By Stephanie Choate
Even before local teenager Cole Bartlett finished installing baskets for a disc golf course in Williston Community Park, people were beginning to play.
“We already had a father and young son practicing on the course before we were complete,” said Bartlett’s father, Bill Bartlett. “I think he was 4 or 5 and really excited…. There were a couple of families out playing on the course during the Thanksgiving break, even though the tee pads are not yet complete.”
The Bartletts installed 12 disc golf baskets in late November. Though the course can be played on now (residents must bring their own discs), they will install gravel tee pads and several benches in the spring.
The baskets and tee pads will be the only visible signs of the course, which is located next to the soccer and baseball fields. The Bartletts will also gather volunteers to clear a large brush pile near the beginning of the course, and install a picnic table and small kiosk.
“It’s really meant to be as minimalistic as possible,” Bill Bartlett said.
Cole Bartlett, now a sophomore at Champlain Valley Union High, decided to work toward introducing disc golf to Williston for his eighth grade challenge.
“I thought it would be a great new activity for the town of Williston,” he said.
Bartlett said disc golf is an activity that individuals, groups or families can enjoy.
“It appeals to all people,” he said. “You don’t need a lot of athletic ability to do this sport. I think its good for anyone.”
Bill Bartlett said it’s also a way to keep kids—or adults—active that doesn’t necessarily require being on a team.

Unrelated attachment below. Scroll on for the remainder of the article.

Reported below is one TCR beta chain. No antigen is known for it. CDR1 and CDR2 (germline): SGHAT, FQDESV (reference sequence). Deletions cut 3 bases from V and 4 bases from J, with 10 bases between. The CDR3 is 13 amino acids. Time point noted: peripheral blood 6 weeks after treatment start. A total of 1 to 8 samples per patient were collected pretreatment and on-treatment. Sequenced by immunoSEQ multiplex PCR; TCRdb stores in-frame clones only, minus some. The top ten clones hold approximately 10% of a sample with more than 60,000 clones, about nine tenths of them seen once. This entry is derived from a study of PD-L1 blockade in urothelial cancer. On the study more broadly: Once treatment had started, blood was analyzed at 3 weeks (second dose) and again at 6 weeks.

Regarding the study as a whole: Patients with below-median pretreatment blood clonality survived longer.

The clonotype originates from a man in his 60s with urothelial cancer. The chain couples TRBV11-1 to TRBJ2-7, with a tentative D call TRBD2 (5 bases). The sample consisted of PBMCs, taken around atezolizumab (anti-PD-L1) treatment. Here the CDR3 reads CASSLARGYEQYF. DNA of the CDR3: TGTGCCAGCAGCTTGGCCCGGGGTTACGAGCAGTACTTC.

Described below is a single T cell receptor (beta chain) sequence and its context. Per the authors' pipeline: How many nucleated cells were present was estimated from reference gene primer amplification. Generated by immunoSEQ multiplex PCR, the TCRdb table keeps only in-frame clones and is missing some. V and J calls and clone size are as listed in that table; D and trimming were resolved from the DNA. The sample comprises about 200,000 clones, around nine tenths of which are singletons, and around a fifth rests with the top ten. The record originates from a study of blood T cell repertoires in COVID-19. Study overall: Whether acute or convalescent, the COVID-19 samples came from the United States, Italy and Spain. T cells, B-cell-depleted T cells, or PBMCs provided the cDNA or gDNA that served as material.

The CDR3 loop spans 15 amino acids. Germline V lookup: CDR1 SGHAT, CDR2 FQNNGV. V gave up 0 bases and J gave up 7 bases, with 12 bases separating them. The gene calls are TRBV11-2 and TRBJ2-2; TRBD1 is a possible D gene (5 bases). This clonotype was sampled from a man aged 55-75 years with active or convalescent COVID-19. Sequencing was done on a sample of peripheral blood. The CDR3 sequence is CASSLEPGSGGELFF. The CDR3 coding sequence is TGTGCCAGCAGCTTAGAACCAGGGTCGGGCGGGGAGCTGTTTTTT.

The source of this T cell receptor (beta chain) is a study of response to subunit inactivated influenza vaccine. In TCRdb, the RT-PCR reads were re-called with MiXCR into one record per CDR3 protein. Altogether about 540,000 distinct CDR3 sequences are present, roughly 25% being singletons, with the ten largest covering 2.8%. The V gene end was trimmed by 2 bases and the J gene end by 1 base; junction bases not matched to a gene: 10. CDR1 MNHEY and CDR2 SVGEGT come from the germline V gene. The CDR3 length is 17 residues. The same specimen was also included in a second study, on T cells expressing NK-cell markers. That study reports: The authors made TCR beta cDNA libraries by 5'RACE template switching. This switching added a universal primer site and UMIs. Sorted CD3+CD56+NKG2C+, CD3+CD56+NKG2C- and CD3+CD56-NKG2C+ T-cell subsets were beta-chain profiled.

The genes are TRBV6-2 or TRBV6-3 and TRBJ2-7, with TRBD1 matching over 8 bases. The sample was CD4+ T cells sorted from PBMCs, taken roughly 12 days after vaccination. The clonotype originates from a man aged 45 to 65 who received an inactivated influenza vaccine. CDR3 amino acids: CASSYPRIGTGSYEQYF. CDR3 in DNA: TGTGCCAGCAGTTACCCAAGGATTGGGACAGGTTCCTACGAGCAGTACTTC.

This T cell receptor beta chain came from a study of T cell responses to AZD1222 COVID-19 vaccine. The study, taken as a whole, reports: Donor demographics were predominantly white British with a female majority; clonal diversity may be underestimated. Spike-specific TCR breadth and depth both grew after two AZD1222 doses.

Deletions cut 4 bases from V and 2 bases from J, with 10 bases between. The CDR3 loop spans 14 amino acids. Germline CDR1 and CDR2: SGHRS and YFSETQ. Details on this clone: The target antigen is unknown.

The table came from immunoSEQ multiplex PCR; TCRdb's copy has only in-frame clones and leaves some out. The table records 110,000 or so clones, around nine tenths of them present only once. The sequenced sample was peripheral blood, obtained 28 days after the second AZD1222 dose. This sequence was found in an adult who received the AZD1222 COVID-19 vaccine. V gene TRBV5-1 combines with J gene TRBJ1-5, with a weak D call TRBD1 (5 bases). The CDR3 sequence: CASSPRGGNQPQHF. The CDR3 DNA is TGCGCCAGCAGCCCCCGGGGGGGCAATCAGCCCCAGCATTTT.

“For kids that don’t typically fit into the soccer or baseball team, the idea was to give them an active sport,” Bill Bartlett said. “One person can go out and play, families can go out and play.”
Bartlett worked with then-Recreation Director Kevin Finnegan, as well as members the Green Mountain Disc Golf Club, to develop a course.
He met with the town Planning Commission, which helped him focus in on a seven-acre parcel in the recreation park. Bartlett also needed approval from the Agency of Natural Resources. During the summer of 2013, he worked with local wetlands mapper Gunnar Olsen, inspecting trees and plants, performing core samples of the ground and reviewing soil samples. ANR approved his use of the land in the spring.
Meanwhile, Bartlett raised approximately $4,200 to purchase baskets and other materials for the course. Sponsors pitched in, from businesses to a couple local children who asked their parents to sponsor a basket in lieu of birthday gifts.
In September, the town approved Bartlett’s plan, and he installed the baskets in November—two years and many hours past the eighth grade challenge requirements. This winter, he plans to continue campaigning to raise the remaining funds he needs to purchase final materials—approximately $1,000.
Once the course is complete, disc golf will be offered as a two-week physical education program to Williston schoolchildren. Bartlett plans to donate discs and training materials to the school.
“It gets kids and families disconnected from electronics and TV,” Bill Bartlett said. “It’s right in the neighborhood and a safe, public area.”
This spring, Bartlett will hold a ribbon-cutting ceremony to officially open the course.
“I think it will be a great benefit to the community,” Cole Bartlett said. “It’s another activity for anyone to play, and it’s fun and enjoyable with family and friends.”
For more information, visit www.willistondiscgolf.com.
By Stephanie Choate